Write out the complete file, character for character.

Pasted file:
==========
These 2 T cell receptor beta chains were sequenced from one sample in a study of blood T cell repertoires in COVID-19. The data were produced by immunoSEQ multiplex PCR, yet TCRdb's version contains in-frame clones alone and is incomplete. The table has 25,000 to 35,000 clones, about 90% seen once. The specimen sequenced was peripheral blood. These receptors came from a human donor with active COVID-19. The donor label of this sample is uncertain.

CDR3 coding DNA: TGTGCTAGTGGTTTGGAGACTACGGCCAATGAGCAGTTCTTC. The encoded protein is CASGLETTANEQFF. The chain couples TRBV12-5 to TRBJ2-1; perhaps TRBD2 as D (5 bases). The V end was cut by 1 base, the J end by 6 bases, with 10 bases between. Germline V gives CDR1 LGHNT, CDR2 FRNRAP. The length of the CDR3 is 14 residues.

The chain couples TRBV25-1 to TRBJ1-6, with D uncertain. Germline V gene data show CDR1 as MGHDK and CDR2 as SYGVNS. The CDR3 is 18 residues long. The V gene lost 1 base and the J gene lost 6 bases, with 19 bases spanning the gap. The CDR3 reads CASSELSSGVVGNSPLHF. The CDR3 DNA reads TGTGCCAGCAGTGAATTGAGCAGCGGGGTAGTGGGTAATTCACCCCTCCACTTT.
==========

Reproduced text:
These 2 T cell receptor beta chains were sequenced from one sample in a study of blood T cell repertoires in COVID-19. The data were produced by immunoSEQ multiplex PCR, yet TCRdb's version contains in-frame clones alone and is incomplete. The table has 25,000 to 35,000 clones, about 90% seen once. The specimen sequenced was peripheral blood. These receptors came from a human donor with active COVID-19. The donor label of this sample is uncertain.

CDR3 coding DNA: TGTGCTAGTGGTTTGGAGACTACGGCCAATGAGCAGTTCTTC. The encoded protein is CASGLETTANEQFF. The chain couples TRBV12-5 to TRBJ2-1; perhaps TRBD2 as D (5 bases). The V end was cut by 1 base, the J end by 6 bases, with 10 bases between. Germline V gives CDR1 LGHNT, CDR2 FRNRAP. The length of the CDR3 is 14 residues.

The chain couples TRBV25-1 to TRBJ1-6, with D uncertain. Germline V gene data show CDR1 as MGHDK and CDR2 as SYGVNS. The CDR3 is 18 residues long. The V gene lost 1 base and the J gene lost 6 bases, with 19 bases spanning the gap. The CDR3 reads CASSELSSGVVGNSPLHF. The CDR3 DNA reads TGTGCCAGCAGTGAATTGAGCAGCGGGGTAGTGGGTAATTCACCCCTCCACTTT.